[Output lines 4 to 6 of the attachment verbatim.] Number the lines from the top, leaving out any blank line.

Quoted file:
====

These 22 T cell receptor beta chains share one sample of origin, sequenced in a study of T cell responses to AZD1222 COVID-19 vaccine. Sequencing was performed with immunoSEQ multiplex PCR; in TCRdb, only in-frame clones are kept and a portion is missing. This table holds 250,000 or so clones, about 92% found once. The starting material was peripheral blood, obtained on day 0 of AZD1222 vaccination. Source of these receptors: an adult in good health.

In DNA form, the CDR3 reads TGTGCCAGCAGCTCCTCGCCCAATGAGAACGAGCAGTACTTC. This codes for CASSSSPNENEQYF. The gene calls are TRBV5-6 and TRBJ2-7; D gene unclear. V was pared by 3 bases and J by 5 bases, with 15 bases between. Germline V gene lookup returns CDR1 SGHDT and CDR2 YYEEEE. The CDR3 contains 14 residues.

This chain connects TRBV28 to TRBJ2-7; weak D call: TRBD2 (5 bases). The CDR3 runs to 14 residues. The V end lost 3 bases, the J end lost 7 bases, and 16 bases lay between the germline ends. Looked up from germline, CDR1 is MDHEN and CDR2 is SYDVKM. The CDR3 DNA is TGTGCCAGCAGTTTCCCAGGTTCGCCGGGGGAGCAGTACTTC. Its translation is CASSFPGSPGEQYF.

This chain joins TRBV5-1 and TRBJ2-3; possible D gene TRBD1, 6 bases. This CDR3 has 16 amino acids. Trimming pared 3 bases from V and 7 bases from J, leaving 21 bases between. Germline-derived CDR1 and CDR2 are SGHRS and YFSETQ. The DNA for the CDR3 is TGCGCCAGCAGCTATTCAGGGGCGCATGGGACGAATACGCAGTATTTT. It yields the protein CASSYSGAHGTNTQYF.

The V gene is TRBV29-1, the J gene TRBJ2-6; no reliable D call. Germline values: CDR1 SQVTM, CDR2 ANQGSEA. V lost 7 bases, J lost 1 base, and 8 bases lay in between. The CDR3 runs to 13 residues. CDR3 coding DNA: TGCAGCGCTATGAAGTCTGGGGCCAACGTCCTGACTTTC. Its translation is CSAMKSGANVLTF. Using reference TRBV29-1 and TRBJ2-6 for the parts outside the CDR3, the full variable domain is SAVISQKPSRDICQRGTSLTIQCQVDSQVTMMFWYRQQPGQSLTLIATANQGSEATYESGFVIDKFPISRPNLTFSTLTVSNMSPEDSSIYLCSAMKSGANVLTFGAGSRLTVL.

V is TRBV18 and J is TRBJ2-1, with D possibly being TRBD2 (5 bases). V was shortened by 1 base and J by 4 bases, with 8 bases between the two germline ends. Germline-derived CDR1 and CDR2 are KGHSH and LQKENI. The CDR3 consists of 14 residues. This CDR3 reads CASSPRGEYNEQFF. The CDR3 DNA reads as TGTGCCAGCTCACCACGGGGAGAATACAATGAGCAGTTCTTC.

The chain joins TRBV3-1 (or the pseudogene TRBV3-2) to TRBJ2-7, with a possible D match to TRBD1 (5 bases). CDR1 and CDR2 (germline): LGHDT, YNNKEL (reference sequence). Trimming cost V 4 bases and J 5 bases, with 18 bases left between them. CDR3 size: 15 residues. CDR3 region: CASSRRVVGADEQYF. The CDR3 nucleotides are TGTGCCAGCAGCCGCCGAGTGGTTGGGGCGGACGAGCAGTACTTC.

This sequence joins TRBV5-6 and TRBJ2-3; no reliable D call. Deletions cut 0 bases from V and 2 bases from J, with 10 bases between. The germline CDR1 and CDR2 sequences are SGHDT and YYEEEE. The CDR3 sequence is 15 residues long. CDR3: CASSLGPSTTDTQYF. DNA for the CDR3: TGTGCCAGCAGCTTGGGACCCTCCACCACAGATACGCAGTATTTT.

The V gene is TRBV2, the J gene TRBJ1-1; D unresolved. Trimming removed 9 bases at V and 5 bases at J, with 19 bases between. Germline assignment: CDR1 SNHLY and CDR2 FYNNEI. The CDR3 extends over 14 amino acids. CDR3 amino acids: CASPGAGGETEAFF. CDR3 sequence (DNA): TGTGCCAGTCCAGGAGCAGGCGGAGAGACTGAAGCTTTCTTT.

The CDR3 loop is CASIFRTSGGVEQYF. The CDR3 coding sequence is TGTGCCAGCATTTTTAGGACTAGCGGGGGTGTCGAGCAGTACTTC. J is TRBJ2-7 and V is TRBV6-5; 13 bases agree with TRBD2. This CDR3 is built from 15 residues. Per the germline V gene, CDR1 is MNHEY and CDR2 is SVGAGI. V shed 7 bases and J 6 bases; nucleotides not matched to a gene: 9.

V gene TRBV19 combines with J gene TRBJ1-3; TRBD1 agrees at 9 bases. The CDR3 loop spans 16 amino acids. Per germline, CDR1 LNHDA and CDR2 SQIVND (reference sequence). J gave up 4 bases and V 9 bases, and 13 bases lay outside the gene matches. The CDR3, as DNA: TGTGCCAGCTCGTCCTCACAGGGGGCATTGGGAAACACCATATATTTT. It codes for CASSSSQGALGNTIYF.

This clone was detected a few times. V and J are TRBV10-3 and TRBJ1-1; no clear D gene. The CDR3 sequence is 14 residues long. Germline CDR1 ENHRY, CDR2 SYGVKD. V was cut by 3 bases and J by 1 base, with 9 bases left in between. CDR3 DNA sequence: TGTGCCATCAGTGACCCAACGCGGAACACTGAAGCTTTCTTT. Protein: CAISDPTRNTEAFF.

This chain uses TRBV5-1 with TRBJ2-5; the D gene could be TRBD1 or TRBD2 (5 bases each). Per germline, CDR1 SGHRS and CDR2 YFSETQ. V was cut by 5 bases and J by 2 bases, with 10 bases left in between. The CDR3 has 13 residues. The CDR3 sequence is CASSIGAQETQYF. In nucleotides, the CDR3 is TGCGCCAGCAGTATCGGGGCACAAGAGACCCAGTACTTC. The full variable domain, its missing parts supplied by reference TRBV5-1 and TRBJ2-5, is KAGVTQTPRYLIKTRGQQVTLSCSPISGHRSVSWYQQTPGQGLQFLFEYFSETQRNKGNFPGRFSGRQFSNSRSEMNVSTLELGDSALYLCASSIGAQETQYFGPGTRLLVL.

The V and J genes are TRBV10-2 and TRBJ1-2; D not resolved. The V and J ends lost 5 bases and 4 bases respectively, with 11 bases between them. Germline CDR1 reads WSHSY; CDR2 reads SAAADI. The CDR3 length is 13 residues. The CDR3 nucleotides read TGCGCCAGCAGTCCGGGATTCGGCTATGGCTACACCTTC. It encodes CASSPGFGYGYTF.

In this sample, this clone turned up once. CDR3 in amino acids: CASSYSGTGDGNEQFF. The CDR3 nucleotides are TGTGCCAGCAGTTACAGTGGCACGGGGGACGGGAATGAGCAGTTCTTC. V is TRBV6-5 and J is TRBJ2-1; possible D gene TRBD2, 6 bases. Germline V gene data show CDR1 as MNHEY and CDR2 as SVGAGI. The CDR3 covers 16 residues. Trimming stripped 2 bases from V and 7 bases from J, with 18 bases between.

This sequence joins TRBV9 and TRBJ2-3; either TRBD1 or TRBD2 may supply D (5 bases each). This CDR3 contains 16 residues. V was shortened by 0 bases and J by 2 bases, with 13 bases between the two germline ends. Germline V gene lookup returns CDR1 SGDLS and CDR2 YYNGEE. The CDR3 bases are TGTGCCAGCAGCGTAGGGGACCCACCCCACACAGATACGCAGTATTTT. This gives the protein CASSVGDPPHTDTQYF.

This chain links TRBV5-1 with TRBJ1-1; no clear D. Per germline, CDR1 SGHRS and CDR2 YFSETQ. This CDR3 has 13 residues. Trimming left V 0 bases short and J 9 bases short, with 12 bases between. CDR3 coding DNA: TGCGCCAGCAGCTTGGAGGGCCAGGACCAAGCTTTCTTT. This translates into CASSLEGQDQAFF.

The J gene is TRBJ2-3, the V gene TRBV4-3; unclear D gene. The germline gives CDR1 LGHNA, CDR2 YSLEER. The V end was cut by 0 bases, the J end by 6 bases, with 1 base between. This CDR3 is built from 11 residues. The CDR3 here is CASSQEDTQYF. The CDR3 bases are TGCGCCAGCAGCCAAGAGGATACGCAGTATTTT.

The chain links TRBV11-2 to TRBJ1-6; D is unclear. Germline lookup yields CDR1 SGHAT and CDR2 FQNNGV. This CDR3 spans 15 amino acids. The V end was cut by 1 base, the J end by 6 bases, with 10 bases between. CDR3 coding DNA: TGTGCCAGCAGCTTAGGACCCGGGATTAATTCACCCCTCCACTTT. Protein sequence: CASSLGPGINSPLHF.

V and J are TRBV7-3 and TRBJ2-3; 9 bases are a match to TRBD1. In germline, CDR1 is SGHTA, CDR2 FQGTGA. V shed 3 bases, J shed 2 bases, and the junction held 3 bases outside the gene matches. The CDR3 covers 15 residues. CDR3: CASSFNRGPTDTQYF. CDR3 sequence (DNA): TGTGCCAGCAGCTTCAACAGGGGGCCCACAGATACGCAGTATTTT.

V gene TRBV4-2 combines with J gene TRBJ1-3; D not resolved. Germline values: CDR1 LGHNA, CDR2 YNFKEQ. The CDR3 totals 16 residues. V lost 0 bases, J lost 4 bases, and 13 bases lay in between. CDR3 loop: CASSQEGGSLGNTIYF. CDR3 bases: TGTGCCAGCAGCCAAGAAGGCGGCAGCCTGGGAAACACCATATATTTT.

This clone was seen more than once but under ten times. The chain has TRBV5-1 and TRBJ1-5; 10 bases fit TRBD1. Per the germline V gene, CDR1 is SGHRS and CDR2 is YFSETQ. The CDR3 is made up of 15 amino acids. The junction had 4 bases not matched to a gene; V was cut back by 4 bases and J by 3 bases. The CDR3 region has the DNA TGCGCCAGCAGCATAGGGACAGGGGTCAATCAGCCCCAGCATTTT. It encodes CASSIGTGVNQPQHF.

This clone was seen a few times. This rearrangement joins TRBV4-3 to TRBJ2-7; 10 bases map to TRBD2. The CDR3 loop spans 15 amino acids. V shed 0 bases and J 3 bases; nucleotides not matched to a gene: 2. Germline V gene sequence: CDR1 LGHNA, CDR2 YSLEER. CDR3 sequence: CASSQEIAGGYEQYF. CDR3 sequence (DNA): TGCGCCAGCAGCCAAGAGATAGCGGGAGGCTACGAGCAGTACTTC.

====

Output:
This chain joins TRBV5-1 and TRBJ2-3; possible D gene TRBD1, 6 bases. This CDR3 has 16 amino acids. Trimming pared 3 bases from V and 7 bases from J, leaving 21 bases between. Germline-derived CDR1 and CDR2 are SGHRS and YFSETQ. The DNA for the CDR3 is TGCGCCAGCAGCTATTCAGGGGCGCATGGGACGAATACGCAGTATTTT. It yields the protein CASSYSGAHGTNTQYF.

The V gene is TRBV29-1, the J gene TRBJ2-6; no reliable D call. Germline values: CDR1 SQVTM, CDR2 ANQGSEA. V lost 7 bases, J lost 1 base, and 8 bases lay in between. The CDR3 runs to 13 residues. CDR3 coding DNA: TGCAGCGCTATGAAGTCTGGGGCCAACGTCCTGACTTTC. Its translation is CSAMKSGANVLTF. Using reference TRBV29-1 and TRBJ2-6 for the parts outside the CDR3, the full variable domain is SAVISQKPSRDICQRGTSLTIQCQVDSQVTMMFWYRQQPGQSLTLIATANQGSEATYESGFVIDKFPISRPNLTFSTLTVSNMSPEDSSIYLCSAMKSGANVLTFGAGSRLTVL.

V is TRBV18 and J is TRBJ2-1, with D possibly being TRBD2 (5 bases). V was shortened by 1 base and J by 4 bases, with 8 bases between the two germline ends. Germline-derived CDR1 and CDR2 are KGHSH and LQKENI. The CDR3 consists of 14 residues. This CDR3 reads CASSPRGEYNEQFF. The CDR3 DNA reads as TGTGCCAGCTCACCACGGGGAGAATACAATGAGCAGTTCTTC.